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Donor Recipients: A Visit With the Mental Health Professional

screencapture-express-adobe-sp-design-post-urn-aaid-sc-EU-1cd7c6d7-30db-42ae-9807-74b0d592465e-2022-03-04-13_42_11The American Society for Reproductive Medicine has as part of its practice guidelines that a couple wishing to engage in an egg donor recipient cycle must visit with a mental health professional. Given the road you have already travelled with all the hurdles you have jumped to get this far, why would you be required to see a mental health professional?

While the idea of going to a counselor’s office may be foreign and perhaps concerning to you, the entire experience is constructed to be informative, educational, and emotionally supportive. There is no “pass/fail” pronouncement made and the sole intent is to partner with you to do everything possible to achieve your goal of having a baby.

Reflecting on Loss

The decision to engage in an egg donor recipient cycle is a very psychologically complicated one. For most couples, using an egg donor to conceive is not your first choice. You may have undergone a great deal of testing and possibly several failed IVF attempts before your doctor recommends the use of a donor egg. Embracing the choice of a donor egg means the loss of the use of your own egg.

This loss must be acknowledged and grieved. The counselor will ask you to recount your journey to conceive and help you to reflect upon it. He or she will help you understand where you are in the grieving process and if you are ready to move forward with the egg donor cycle.

Should You Tell? Who and When?

Another challenging issue to discuss is whom to tell about your decision. While you may want to initially keep your use of an egg donor between the two of you until you are successfully and safely pregnant, it's difficult to keep a secret forever. The counselor will help you consider the different scenarios you will possibly encounter in your future, e.g. do we tell the pediatrician, the child’s guardian, siblings, grandparents, etc?

Even more critical and emotionally fraught is the decision of whether or not to disclose the use of the donor egg to the child. There are pros and cons and you will have to contend with your own family and cultural dynamics. And even in the case where you have decided you will tell the child, the question of when to tell, what to tell, and how to tell can be confusing and overwhelming.

The mental health professional can help you sort out the issues you may need to consider. The counselor will offer guidance and educational material to help you in your future conversations about how to handle this very important issue.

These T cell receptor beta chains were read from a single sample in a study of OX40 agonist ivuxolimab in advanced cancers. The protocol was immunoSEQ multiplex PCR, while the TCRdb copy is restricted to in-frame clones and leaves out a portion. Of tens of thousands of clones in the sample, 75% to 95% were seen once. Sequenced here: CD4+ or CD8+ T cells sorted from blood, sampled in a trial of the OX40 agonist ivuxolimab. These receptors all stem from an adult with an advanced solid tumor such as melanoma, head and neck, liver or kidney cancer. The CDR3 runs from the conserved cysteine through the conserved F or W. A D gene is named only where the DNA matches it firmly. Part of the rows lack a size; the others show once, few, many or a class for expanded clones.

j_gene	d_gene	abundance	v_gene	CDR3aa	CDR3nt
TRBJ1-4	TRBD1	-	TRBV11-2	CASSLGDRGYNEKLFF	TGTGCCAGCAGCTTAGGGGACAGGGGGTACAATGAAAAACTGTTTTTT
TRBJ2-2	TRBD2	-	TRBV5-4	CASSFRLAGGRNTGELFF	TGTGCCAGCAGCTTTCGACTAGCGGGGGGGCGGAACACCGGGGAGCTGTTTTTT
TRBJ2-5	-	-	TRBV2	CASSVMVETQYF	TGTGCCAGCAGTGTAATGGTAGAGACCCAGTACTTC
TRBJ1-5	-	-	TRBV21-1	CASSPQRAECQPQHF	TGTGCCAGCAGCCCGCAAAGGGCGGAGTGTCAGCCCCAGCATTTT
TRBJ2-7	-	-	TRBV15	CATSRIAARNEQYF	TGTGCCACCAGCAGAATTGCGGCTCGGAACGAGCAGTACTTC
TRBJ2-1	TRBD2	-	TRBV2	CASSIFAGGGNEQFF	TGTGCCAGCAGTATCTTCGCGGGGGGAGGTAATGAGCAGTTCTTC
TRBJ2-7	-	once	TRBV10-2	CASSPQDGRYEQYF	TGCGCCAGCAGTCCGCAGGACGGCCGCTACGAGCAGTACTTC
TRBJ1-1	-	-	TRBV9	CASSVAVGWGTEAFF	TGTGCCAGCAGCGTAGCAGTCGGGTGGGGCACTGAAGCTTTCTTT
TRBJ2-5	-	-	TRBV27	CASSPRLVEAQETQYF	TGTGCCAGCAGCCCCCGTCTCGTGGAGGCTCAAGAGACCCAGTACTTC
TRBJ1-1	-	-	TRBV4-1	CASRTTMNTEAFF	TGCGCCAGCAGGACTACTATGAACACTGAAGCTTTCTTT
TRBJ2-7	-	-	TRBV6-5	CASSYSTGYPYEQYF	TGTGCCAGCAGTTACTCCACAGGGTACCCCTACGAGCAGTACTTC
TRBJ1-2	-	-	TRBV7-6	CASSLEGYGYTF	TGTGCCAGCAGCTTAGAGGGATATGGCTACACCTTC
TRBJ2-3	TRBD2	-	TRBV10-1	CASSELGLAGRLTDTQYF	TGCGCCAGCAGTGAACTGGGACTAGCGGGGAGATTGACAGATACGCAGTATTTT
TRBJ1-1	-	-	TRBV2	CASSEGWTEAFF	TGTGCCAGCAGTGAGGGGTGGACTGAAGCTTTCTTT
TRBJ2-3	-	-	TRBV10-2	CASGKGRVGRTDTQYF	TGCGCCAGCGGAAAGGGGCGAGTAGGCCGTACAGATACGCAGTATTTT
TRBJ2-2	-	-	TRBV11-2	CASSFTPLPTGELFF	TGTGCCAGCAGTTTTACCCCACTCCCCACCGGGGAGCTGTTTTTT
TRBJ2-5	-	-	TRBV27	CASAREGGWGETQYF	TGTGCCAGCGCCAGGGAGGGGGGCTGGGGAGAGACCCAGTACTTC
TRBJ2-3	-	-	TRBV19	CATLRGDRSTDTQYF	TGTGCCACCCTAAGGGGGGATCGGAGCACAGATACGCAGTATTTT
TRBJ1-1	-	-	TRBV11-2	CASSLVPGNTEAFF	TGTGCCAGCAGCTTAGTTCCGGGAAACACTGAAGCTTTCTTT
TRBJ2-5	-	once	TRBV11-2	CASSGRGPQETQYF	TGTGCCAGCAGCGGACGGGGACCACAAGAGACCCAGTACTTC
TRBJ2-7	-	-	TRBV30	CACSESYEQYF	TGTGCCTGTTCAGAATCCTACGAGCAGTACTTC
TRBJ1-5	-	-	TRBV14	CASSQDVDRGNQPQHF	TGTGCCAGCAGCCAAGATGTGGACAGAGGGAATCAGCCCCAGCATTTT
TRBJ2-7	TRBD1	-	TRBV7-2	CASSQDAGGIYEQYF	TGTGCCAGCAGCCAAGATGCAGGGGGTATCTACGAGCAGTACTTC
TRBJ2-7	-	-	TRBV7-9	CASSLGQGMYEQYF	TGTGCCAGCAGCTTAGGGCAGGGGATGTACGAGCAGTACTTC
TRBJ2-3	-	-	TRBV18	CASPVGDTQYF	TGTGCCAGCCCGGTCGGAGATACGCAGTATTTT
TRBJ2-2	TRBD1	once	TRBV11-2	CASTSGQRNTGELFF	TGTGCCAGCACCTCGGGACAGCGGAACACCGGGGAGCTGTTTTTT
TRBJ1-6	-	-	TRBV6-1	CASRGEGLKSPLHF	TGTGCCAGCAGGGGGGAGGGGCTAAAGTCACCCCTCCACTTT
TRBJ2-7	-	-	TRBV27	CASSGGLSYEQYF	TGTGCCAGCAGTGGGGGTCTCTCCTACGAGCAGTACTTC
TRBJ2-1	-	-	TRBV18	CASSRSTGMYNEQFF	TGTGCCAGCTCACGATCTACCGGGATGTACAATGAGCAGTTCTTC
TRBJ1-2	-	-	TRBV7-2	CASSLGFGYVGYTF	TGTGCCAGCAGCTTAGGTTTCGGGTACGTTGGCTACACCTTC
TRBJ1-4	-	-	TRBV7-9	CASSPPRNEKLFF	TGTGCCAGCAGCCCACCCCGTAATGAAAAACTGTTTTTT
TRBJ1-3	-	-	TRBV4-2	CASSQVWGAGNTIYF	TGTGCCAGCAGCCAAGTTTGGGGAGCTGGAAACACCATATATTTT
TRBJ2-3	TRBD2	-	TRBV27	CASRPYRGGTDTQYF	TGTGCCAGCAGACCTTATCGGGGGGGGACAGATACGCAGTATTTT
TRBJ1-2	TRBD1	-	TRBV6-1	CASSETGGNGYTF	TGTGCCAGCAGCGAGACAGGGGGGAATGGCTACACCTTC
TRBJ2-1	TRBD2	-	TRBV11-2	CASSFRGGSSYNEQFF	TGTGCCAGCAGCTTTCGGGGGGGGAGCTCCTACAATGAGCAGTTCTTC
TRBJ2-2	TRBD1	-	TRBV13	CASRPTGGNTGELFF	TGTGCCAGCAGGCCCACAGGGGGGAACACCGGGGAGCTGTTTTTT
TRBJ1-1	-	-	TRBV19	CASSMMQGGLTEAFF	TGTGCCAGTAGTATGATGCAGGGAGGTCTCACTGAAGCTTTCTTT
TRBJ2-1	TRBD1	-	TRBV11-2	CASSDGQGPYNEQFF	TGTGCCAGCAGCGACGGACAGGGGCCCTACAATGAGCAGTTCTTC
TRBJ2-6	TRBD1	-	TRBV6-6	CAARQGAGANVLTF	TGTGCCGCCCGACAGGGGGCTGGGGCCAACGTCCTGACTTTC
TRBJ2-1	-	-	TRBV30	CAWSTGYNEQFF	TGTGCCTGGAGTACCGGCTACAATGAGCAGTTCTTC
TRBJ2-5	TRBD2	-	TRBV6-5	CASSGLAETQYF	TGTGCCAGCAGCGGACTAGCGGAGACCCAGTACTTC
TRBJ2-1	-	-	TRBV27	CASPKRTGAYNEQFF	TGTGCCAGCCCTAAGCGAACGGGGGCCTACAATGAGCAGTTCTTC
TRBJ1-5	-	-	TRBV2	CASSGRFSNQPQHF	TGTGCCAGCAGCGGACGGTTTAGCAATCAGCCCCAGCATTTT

Reviewing Your Motivations-- and the Donor's

Another area that will be addressed is the donor selection process. How have you decided to approach this highly unusual task? What are your feelings about using the donor, are you in agreement about your strategy for selection?

The mental health professional will elaborate on how the psychological evaluation of the donor is conducted and speak to issues of what kind of person volunteers to be a donor and how the compensation they receive factors into their decision to be a donor.

The counselor, who possesses a professional license, will also obtain a mental health history from each of you and determine if there are any untreated mental health issues or significant life stressors that should be addressed before moving forward. This is done with the attitude that taking care of any difficulties will maximize the probability of successfully conceiving.

One-on-One Talks

You and your spouse will be interviewed separately. This format is employed so that each of you can speak candidly in a confidential setting and attest that they are pursuing the egg donation option of their own free will. You are also free to raise any issue or ask the counselor any question you desire.

The counselor will also be able to observe congruence between you and your partner in what and how you report their thoughts and experiences. You ‘ll then be brought together with the counselor after your individual interviews and any issues that surfaced are discussed with one last chance for questions. After signing consent forms, a brief letter indicating you have fulfilled this requirement is sent to your physician at In Via Fertility.

About the Author

Mary V. Speno PhD is a licensed clinical psychologist and has been conducting recipient couple meetings for In Via Fertility since 2006. She can be reached through Lake Cook Behavioral Health Resources at 847-577-1155 x 239.

Egg donation InVia Fertility Specialists Handling stress

Dr. Mary Speno

Dr. Mary Speno

Mary V. Speno PhD is a Licensed Clinical Psychologist serving as a consultant to InVia Fertility in all matters related to ART. She can be reached at 847.577.1155 x 239.


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